Socio Cultural Environment

A nation’s culture includes the shared knowledge, beliefs, and values as well as the common modes of behavior and ways of thinking among members of a society. Cultural factors can be more perplexing than political and economic factors when working or living in a foreign country.

Social values:

Culture is intangible, pervasive and difficult for outsiders to learn. One way managers can comprehend local cultures and deal with them effectively is to understand differences in social values.

Research done by Geert Hofstede on 116,000 IBM employees in 40 countries identified four dimensions of national value system that influenced organizational and employees working relationships. Examples of how countries rate on the four dimensions are shown below:


Australia: Power distance – 7, Uncertainty Avoidance – 7, Individualism – 2 , Masculinity – 5

Costa Rica: Power distance – 8 (tie) Uncertainty Avoidance –2(tie) Individualism — 10 Masculinity — 9

India : Power distance – 2, Uncertainty Avoidance – 9, Individualism –6 Masculinity – 6

France: Power distance – 3, Uncertainty Avoidance – 2 (tie) , Individualism – 4 , Masculinity –7

West Germany: Power distance – 8 (tie), Uncertainty Avoidance- 5, Individualism — 5, Masculinity – 3

United States: Power distance – 6, Uncertainty Avoidance – 8, Individualism – 1 , Masculinity — 4

Power distance: The degree to which people accept inequality in power among institutions organizations and people.

1) Power distance: High power distance means that people accept inequality in power among institutions, organizations and people. Low power distance means that people expect equality in power. Countries that value high power distance are Malaysia, the Philippines and Panama, Countries that value low power distance are Denmark, Austria and Israel.
2) Uncertainty avoidance: High certainty avoidance means that members of a society feel uncomfortable with uncertainty and ambiguity and thus support beliefs that promise certainty and conformity . Low uncertainty avoidance means that people have high tolerance for the unstructured, the unclear and the unpredictable. High uncertainty avoidance countries include Greece, Portugal, and Uruguay. Countries with low uncertainty avoidance values are Singapore and Jamaica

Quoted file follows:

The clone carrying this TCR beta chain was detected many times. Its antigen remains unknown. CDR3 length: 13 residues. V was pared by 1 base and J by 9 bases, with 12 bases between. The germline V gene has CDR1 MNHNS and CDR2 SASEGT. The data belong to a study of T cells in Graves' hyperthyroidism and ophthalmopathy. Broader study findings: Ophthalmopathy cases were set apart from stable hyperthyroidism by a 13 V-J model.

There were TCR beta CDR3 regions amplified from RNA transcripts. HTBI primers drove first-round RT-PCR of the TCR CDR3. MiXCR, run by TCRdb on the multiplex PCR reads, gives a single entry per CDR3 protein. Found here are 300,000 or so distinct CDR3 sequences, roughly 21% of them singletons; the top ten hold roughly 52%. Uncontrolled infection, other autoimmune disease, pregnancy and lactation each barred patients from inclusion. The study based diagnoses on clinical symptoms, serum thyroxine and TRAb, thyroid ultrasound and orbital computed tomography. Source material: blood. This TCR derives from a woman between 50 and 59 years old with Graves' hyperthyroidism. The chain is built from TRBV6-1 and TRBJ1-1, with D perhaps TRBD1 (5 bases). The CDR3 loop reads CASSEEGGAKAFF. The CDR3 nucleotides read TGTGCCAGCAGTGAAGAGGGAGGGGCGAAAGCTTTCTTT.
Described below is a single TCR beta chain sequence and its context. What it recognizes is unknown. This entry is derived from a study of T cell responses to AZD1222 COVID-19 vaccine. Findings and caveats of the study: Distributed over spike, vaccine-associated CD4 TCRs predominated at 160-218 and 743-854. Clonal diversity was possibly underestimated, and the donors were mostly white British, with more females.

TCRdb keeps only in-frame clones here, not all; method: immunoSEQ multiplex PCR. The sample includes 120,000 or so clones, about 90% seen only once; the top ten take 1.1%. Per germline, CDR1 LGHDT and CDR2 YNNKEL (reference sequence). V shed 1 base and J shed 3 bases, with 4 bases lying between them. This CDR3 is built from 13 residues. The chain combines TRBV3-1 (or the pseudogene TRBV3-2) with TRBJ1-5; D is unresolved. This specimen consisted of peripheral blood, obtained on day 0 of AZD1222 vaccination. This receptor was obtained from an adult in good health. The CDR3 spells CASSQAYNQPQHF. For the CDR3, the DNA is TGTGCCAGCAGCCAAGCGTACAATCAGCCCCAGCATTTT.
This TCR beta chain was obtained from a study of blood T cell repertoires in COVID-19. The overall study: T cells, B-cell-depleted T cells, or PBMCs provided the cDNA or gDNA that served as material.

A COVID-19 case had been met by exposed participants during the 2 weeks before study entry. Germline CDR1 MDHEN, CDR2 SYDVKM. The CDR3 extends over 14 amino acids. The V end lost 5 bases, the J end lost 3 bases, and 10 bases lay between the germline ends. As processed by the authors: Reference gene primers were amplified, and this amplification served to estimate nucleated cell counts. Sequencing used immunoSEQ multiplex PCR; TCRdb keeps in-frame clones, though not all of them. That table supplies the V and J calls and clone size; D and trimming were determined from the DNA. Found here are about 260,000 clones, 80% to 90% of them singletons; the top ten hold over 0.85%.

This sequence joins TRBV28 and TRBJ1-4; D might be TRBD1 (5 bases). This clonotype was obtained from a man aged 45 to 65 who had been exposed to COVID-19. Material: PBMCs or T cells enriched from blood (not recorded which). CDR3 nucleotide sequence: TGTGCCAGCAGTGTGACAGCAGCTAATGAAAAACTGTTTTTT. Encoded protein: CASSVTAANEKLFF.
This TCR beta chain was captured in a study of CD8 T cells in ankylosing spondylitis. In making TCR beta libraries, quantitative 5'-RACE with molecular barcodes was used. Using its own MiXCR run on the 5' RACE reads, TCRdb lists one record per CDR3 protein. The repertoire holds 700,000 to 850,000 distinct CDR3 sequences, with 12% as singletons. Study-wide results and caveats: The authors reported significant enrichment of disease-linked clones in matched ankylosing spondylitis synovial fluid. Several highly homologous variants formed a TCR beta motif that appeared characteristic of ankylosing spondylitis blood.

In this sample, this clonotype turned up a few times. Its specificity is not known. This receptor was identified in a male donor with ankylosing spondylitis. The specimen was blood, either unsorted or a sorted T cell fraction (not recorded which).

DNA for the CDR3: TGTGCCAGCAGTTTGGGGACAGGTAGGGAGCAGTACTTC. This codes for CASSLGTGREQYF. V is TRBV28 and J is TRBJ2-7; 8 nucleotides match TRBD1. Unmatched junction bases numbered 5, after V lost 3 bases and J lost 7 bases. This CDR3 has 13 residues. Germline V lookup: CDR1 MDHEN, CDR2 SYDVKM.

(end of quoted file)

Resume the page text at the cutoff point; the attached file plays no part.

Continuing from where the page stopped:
3) Individualism and collectivism: Individualism reflects a value for a loosely knit social framework in which a preference for a tightly knit social framework in which individuals look after one another and organizations protect their members interest. Countries with individualist values include the United states , Canada, Great Britain and Australia. Countries with collectivist values are Guatemala, Ecuador, and China.
4) Masculinity / femininity: Masculinity stands for preference for achievement. Heroism, assertiveness, work centrality (with resultant high stress) and material success. Femininity reflects the values of relationships, cooperation, group decision making and quality of life. Societies with strong masculine values are Japan, Austria, Mexico, and Germany. Countries with feminine values are Sweden, Norway, Denmark and France. Both men and women subscribe to the dominant value in masculine and feminine cultures.

Long term orientation: A greater concern for the future and high value on thrift and perseverance.

Short term: a concern with the past and present and a high value on meeting social obligations.

Hofstede and his colleagues later identified a fifth dimension of long term orientation versus short term orientation. The long term orientation found in China and other Asian countries includes a greater concern for the future and highly values thrift and perseverance. A short term orientation fund in Russia and West Africa is more concerned with the past and the present and places a high value on tradition and meeting social obligations . Researchers have continued to explore and expand on Hofstede’s findings. For example in the last 25 years more than 1,400 articles and numerous books have been published on individualism and collectivism alone.

Source: Richard L Daft

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